Many remote positions are available for developers and designers on various job boards. You can make money from the products that you design and produce.
The modern marketer can get by with almost nothing more than a laptop and an internet connection. Clients can track digital advertising tasks, so businesses can hold marketers accountable even if they’re in a different time zone.
The customer service industry was an early adopter of remote work because you can do most of the work via phone, email, or live chat.
Providing round-the-clock customer service requires a global staff. So, support roles are perfect if you want to become a digital nomad in the Philippines.
Those mentioned above are the usual occupations of digital nomads. However, more and more industries are embracing technological advances to replace face-to-face interactions with clients and customers. The full-time virtual assistant is one example of a new profession that has emerged as a direct result of the rise of the remote workforce.
Which Country is Best for Digital Nomads?
Some countries are better suited for the Filipino digital nomad lifestyle and income than others.
The best five cities for remote work, as voted on by members of Nomad List, a community and database for digital nomads, are as follows:
- Bangkok, Thailand
- Barcelona, Spain
- Berlin, Germany
- Chiang Mai, Thailand
- Budapest, Hungary
However, the world is much more complex than that, and every city has its quirks that go beyond just the average cost of living.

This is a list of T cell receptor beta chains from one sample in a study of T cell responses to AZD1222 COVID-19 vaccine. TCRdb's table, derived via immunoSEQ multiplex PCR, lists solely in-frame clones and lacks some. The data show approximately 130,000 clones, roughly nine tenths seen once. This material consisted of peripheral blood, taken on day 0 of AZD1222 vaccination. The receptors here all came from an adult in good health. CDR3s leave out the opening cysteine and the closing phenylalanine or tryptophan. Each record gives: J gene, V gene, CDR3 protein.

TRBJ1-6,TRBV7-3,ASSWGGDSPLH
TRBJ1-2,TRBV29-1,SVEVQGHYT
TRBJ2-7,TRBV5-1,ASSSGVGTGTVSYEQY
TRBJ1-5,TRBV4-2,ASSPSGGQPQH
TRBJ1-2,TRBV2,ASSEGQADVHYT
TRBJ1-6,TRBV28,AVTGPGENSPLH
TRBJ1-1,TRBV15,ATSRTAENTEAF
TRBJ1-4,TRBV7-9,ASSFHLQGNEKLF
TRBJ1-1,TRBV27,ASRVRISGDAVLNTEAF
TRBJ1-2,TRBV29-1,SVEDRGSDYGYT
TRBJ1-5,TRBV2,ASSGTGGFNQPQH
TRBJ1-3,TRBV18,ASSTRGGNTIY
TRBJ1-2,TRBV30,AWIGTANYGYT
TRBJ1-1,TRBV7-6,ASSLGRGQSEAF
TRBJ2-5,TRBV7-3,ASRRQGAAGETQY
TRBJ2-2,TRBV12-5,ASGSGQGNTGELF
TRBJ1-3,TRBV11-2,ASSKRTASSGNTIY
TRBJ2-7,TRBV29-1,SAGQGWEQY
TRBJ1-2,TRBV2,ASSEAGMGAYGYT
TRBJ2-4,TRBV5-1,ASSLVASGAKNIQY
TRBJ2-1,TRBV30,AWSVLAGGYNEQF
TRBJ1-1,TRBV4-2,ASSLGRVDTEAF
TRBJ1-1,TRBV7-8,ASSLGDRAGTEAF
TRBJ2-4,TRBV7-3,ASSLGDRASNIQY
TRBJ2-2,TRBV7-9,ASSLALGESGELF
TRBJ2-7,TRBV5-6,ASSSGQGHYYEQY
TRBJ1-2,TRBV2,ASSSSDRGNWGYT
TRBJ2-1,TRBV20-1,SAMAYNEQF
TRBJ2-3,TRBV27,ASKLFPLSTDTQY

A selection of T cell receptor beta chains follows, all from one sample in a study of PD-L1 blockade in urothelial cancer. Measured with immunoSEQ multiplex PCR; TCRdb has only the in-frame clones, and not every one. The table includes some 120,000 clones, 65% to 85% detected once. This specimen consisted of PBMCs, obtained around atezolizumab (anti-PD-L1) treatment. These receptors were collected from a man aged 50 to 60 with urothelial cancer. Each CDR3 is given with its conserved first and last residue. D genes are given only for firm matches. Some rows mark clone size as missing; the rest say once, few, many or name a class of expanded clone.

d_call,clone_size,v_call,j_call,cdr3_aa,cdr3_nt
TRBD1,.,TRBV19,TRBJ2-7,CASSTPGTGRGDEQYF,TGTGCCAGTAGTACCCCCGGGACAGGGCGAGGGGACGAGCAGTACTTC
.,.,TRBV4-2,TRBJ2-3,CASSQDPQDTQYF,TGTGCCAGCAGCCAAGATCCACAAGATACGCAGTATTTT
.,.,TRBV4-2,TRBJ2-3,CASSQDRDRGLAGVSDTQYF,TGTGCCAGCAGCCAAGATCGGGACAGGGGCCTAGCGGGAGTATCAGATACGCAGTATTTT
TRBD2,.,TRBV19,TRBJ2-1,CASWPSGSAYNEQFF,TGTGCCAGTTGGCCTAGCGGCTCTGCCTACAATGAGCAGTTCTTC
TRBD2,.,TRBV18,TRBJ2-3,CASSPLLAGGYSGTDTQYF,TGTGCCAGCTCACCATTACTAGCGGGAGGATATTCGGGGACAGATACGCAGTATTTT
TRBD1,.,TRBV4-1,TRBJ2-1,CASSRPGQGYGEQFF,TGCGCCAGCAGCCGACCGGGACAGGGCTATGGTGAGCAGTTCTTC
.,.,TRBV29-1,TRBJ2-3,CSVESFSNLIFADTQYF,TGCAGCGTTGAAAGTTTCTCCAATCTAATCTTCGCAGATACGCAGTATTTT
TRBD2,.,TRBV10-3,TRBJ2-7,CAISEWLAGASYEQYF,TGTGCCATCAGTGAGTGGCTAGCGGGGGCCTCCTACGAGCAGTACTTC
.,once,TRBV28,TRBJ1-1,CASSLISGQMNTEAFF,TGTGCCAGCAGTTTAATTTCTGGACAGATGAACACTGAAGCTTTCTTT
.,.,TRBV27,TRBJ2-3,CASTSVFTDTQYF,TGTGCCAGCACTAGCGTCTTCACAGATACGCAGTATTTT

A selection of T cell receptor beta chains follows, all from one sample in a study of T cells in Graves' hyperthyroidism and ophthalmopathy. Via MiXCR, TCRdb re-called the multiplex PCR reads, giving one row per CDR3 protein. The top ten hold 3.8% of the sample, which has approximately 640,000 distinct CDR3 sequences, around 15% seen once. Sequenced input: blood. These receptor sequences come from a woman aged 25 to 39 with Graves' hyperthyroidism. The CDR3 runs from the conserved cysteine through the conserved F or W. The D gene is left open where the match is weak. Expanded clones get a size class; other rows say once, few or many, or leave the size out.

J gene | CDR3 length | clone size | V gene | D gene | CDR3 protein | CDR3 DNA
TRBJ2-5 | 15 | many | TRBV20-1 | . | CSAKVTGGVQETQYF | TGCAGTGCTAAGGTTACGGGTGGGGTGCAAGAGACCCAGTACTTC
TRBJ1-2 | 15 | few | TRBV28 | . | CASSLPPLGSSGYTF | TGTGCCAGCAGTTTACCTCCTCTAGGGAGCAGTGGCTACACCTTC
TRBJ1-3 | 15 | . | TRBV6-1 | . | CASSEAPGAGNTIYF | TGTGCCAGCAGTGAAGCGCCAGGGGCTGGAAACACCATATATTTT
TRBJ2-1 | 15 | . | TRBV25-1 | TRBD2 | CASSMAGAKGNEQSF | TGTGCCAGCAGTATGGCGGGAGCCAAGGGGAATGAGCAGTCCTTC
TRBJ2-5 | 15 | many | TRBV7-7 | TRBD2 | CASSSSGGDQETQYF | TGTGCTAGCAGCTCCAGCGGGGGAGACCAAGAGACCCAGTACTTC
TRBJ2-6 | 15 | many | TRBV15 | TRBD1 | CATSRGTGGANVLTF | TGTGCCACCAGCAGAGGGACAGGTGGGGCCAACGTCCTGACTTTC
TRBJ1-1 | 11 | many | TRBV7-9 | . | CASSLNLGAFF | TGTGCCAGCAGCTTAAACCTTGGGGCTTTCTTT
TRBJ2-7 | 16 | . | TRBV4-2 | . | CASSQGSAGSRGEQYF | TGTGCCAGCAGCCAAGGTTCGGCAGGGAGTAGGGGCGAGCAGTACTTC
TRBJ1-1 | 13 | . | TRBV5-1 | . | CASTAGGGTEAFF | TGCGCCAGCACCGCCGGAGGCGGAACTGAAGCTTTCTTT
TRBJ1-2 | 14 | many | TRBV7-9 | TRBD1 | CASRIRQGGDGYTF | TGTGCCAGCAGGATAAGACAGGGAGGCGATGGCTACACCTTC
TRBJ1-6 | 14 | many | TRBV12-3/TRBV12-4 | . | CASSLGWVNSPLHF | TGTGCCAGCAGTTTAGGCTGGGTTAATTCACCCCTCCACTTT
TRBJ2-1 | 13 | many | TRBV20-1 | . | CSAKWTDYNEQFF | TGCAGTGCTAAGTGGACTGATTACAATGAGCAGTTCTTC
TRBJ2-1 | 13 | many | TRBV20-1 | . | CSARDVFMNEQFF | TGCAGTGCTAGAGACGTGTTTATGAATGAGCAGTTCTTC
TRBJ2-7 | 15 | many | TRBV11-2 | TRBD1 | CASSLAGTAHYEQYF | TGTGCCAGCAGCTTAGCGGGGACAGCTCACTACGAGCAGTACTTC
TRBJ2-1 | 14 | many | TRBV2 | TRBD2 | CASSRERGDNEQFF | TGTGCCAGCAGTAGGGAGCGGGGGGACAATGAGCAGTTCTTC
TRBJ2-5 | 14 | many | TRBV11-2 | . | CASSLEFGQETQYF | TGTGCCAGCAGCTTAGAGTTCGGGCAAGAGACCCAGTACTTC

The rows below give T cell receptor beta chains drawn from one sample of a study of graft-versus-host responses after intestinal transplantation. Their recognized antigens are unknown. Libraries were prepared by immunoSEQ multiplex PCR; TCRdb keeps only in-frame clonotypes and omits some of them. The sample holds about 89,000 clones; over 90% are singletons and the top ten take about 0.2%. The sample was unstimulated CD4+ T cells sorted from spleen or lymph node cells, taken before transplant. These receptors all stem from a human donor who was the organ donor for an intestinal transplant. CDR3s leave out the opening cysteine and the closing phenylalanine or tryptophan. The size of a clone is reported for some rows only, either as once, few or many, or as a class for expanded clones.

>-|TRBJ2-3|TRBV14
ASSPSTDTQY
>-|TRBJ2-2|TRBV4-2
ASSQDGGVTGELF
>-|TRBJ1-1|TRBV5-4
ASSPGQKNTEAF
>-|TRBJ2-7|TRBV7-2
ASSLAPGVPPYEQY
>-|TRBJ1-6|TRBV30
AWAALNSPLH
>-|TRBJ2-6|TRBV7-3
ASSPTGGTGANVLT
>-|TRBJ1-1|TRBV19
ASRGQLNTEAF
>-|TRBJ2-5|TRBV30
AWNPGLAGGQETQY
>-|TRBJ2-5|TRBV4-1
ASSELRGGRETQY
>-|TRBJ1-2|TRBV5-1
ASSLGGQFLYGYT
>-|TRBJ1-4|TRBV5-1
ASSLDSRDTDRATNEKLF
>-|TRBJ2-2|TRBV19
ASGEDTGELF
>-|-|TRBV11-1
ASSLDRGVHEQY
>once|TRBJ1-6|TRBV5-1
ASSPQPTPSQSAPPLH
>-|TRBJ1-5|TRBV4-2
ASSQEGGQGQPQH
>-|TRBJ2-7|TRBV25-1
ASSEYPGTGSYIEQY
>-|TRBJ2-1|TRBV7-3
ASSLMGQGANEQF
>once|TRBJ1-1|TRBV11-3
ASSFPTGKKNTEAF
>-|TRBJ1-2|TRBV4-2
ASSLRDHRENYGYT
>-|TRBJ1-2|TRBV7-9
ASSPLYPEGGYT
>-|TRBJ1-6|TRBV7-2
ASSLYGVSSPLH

What are the Best Places for a Digital Nomad in the Philippines?
You’ve undoubtedly seen pictures of paradise, with its crystal clear waters, towering limestone cliffs, and pristine white sand beaches. That is Palawan
El Nido was among the first places to reopen in the Philippines in 2020 when the country was hit hardest by the COVID-19 pandemic. The municipality previously collaborated with a telecommunications provider to promote the area as a desirable location for digital nomads in the Philippines to set up shop.
Remote workers could take advantage of the improved connectivity and expand their operations beyond their El Nido hotel or resort. On occasion, you could even be earning money from one of Palawan’s pristine shores!
A month in Palawan would not be enough time to visit all of the island’s beaches. Residents of Puerto Princesa, the country’s capital, have their pick of nearby beaches like Nagtabon and the small islands of Honda Bay. It is possible to stop at various beaches as you travel north towards El Nido.
A trip to Balabac from the south would get the same results. It’s impossible to get too far from the coast, no matter where you go on this island. To put it simply, it’s a beach paradise.
Boracay Island, in the Visayan region of the Philippines, is a world-famous tourist spot known for its powdery white sand and pristine beaches and is less than an hour away from Manila via plane. There is no shortage of exciting things to do and see on this picture-perfect island.